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Drinking soda is killing you!
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BornAgain2



Joined: 12 Dec 2009
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PostPosted: Tue Jun 30, 2015 2:24 pm    Post subject:  Reply with quote

https://www.yahoo.com/food/sugary...ople-every-year-122853696806.html
Sugary Drinks Kill 184,000 People Every Year: Study
6/30/15

Sugary drinks cause 184,000 deaths worldwide annually, including 25,000 deaths in the United States, according to a new study.

The finding — a revised estimate of numbers first presented at a scientific meeting in 2013 — represents a tally of deaths from diabetes, heart disease and cancer that scientists say can be directly attributed to the consumption of sweetened sodas, fruit drinks, sports/energy drinks and iced teas.

The numbers imply that sugary drinks can cause as many deaths annually as the flu.

“It should be a global priority to substantially reduce or eliminate sugar-sweetened beverages from the diet,” said Dr. Dariush Mozaffarian, senior author of the study and dean of the Friedman School of Nutrition Science and Policy at Tufts University in Massachusetts. [7 Foods You Can Overdose On]

There is evidence that sugary drinks contribute to obesity and that obesity contributes to people’s risk of these diseases, Mozaffarian said. Previous studies found that obesity-related diseases cause more than 17 million deaths per year.

For this latest study, led by Gitanjali Singh, an assistant professor at Tufts, researchers attempted to tease out the contribution that sugary drinks make to this global burden of obesity-related deaths. They calculated that there are 133,000 deaths yearly from type 2 diabetes; 45,000 deaths from cardiovascular disease; and 6,450 deaths from cancer.

The study is based on a complex statistical analysis of country-specific dietary habits and causes of death in more than 50 countries, coupled with information on the availability of sugar on the world market. The researchers’ definition of sugary drinks included beverages sweetened with cane sugar, beet sugar and high-fructose corn syrup.

“Among the 20 countries with the highest estimated sugar-sweetened beverage-related deaths, at least eight were in Latin America and the Caribbean, reflecting the high intakes in that region of the world,” Singh said.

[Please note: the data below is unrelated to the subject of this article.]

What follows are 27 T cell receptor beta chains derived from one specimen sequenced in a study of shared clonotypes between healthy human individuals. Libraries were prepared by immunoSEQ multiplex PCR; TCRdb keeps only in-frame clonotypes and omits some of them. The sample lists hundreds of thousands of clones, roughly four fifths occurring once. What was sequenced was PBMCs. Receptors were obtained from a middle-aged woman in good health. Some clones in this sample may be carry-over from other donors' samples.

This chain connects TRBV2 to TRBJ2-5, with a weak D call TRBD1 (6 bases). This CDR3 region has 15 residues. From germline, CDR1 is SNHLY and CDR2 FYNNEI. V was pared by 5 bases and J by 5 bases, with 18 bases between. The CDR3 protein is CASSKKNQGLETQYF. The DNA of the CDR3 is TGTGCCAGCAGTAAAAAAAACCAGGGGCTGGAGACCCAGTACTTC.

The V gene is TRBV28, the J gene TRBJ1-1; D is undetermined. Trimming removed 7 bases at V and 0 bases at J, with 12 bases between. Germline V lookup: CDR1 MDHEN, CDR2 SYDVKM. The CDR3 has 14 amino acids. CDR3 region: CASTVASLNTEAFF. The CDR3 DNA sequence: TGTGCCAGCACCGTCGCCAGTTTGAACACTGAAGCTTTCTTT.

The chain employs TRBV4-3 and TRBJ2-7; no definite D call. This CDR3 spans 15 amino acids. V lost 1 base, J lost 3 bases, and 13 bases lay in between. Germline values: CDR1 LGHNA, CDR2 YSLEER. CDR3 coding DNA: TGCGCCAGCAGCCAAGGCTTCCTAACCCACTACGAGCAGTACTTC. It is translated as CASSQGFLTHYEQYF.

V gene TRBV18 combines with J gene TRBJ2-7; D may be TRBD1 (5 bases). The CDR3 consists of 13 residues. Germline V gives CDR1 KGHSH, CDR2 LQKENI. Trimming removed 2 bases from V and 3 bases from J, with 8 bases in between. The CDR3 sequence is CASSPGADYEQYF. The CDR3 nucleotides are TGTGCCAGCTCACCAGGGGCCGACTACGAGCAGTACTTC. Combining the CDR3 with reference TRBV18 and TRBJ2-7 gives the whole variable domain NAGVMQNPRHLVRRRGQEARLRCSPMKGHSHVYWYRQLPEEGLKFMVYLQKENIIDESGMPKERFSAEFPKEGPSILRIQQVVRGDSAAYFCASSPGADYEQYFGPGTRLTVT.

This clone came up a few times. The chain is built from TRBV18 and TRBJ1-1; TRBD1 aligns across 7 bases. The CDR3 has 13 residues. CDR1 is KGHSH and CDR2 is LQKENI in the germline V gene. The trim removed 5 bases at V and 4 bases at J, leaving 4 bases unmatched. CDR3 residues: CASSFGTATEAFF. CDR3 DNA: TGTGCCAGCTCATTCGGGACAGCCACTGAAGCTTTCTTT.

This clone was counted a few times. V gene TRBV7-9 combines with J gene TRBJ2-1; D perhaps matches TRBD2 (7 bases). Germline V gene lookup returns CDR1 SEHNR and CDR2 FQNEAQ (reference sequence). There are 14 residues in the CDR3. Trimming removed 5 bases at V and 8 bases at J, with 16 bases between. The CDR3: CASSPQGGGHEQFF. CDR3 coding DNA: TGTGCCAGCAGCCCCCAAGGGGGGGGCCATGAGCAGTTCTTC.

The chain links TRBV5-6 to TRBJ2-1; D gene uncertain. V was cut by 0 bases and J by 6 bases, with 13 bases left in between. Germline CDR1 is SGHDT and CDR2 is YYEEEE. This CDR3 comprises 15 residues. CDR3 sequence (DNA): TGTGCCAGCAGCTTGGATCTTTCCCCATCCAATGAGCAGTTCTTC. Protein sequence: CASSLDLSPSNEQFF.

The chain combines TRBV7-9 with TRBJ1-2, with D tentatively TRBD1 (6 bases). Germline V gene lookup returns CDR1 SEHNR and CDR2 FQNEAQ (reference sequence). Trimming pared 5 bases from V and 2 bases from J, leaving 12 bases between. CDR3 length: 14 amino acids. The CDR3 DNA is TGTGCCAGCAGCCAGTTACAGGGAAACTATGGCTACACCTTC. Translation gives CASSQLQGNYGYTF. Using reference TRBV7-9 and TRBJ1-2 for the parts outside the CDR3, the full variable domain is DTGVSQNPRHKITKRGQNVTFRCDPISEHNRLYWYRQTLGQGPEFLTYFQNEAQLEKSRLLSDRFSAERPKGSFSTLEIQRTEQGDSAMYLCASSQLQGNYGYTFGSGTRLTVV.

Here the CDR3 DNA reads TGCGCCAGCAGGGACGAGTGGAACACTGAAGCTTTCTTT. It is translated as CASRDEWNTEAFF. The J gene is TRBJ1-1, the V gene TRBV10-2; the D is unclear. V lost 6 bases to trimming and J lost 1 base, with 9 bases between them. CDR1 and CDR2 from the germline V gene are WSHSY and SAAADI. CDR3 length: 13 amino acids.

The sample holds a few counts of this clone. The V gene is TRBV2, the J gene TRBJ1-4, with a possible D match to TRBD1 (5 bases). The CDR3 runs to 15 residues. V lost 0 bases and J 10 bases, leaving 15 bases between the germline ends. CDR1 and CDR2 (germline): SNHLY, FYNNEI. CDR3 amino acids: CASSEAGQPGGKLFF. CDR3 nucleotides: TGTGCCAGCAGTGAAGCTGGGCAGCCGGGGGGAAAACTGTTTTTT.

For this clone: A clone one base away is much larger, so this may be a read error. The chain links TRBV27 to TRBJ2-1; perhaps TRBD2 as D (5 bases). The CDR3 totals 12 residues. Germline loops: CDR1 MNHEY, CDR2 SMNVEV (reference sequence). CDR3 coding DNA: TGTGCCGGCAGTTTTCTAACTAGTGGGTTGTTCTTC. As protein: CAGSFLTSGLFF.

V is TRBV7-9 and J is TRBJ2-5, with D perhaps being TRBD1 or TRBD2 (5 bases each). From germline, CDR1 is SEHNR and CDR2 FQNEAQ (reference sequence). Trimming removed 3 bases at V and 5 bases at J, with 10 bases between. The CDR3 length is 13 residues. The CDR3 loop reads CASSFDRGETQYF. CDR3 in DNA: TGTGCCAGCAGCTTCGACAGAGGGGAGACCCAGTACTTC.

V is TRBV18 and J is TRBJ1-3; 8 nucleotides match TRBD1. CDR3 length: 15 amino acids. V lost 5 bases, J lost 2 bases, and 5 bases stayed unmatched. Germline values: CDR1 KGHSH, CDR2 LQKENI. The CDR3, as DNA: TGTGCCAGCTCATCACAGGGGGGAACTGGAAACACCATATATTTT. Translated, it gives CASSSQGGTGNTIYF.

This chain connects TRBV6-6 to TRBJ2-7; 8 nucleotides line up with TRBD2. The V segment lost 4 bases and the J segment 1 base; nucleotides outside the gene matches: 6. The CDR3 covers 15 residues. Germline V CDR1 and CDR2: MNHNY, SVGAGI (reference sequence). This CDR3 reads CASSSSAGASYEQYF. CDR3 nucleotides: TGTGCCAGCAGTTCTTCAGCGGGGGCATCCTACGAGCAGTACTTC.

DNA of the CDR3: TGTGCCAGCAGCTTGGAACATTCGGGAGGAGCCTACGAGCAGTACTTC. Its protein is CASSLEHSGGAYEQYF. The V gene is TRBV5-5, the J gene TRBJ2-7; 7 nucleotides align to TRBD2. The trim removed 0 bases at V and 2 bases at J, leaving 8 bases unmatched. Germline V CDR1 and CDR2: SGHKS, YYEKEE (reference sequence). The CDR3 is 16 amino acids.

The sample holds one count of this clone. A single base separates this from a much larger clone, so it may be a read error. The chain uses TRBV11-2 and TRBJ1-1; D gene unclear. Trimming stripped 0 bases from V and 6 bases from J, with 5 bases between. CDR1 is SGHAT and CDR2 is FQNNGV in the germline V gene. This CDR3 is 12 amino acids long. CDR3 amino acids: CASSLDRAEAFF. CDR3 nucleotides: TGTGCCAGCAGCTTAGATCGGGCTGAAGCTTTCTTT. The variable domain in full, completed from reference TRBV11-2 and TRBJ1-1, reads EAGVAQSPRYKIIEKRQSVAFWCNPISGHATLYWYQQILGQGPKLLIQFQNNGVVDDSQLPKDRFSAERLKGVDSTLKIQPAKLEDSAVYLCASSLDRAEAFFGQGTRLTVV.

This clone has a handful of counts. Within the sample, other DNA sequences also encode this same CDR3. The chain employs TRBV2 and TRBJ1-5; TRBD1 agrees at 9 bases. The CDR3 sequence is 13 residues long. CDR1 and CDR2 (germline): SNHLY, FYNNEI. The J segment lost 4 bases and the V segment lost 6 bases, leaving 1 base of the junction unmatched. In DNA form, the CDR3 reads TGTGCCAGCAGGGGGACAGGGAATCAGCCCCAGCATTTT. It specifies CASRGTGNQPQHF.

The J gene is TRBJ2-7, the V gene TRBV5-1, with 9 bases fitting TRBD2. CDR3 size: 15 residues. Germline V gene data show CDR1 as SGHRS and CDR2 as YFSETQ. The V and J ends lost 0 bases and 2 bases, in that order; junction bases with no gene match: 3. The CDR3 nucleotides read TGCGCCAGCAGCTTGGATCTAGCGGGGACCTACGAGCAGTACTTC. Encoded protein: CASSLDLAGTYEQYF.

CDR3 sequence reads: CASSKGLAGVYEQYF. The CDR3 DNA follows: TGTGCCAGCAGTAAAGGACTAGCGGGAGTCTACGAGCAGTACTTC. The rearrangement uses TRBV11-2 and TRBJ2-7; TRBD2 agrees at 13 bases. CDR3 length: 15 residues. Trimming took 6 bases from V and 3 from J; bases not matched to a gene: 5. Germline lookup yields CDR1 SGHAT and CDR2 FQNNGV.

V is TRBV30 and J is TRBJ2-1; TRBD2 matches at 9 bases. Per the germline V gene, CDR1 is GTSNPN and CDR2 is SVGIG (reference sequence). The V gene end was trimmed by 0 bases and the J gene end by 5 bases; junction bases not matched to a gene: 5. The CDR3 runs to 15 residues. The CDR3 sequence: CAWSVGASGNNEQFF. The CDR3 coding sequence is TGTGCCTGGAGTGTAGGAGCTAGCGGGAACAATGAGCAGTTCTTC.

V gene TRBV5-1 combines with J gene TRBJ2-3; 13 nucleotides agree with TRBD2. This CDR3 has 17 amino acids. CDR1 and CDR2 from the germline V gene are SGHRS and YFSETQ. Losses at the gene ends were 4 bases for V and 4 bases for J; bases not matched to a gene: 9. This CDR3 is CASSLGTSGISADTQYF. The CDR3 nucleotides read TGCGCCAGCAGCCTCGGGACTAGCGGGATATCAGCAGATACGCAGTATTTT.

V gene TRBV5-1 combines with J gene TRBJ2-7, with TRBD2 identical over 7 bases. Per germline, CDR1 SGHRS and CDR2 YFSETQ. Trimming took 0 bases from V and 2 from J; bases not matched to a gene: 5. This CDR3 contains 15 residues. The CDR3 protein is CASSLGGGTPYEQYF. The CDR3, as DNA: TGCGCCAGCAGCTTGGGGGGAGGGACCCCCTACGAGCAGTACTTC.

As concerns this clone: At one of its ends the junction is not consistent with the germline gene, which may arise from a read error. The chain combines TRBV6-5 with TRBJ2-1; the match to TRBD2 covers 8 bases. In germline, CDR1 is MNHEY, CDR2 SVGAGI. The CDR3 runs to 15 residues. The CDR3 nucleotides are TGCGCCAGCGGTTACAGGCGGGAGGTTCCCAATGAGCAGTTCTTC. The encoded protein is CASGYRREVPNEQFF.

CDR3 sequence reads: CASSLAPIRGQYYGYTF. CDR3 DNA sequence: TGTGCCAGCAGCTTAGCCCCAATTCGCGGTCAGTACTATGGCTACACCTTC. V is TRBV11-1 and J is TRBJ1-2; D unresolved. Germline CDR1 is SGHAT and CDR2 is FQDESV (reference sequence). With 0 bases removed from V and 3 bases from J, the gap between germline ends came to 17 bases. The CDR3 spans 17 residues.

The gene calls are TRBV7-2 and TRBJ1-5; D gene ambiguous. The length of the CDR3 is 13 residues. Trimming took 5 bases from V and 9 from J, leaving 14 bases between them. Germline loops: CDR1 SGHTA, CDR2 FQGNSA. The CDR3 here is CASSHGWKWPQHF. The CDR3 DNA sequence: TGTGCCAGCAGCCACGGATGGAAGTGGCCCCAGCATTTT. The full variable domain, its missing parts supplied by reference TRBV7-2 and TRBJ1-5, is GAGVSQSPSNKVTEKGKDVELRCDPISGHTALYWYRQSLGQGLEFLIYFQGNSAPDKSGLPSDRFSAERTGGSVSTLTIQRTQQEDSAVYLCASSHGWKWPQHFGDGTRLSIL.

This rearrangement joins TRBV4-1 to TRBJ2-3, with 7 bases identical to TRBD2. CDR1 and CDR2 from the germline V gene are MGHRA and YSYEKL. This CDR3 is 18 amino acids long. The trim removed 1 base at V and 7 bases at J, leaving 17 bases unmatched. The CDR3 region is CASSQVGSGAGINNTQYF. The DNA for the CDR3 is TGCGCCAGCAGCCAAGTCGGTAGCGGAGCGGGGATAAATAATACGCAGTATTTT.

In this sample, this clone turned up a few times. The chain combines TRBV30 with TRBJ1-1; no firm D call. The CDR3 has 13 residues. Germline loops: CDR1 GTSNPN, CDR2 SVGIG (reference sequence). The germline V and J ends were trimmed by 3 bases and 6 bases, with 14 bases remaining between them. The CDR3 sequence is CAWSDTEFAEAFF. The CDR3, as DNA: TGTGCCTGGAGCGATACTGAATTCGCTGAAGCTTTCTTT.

In Mexico, where more than 10 percent of the population has diabetes, approximately 30 percent of the deaths among people under age 45 are due to sugary drinks, the researchers concluded. Mexico had the highest death rate attributable to sugar-sweetened beverages, the researchers said.

Conversely, in Japan, where unsweetened teas are among the most popular beverages, deaths from sugary drinks are negligible.

Americans consume 22.2 teaspoons of added sugar (equal to 355 calories) per day, on average, and sugar-sweetened beverages are the primary source of this sugar, according to the American Heart Association (AHA). The sugars are added to foods and drinks to improve their taste but provide no nutritional benefit, only calories, thus contributing to weight gain and heart disease, the AHA said.

A 12-ounce (355 milliliters) serving of regular soda has about 10 teaspoons of sugar, according to the American Diabetes Association, which recommends that people avoid drinking sugar-sweetened beverages to help prevent diabetes.

The researchers could not prove a direct cause and effect — for example, they cannot say that sugary beverages are the actual, primary cause of these 184,000 deaths on an individual level. Rather, they based their conclusions on national beverage consumption trends, death rates and sugar availability.

The beverage industry remains skeptical of the findings.

“This study does not show that consuming sugar-sweetened beverages causes chronic diseases and the authors themselves acknowledge that they are at best estimating effects of sugar-sweetened beverage consumption,” the American Beverage Association, a trade association that represents the U.S. non-alcoholic beverage industry, said in a statement.

Mozaffarian said the connection between sugary drinks and obesity is well established. “They [the industry] have their heads in the sand,” Mozaffarian told Live Science.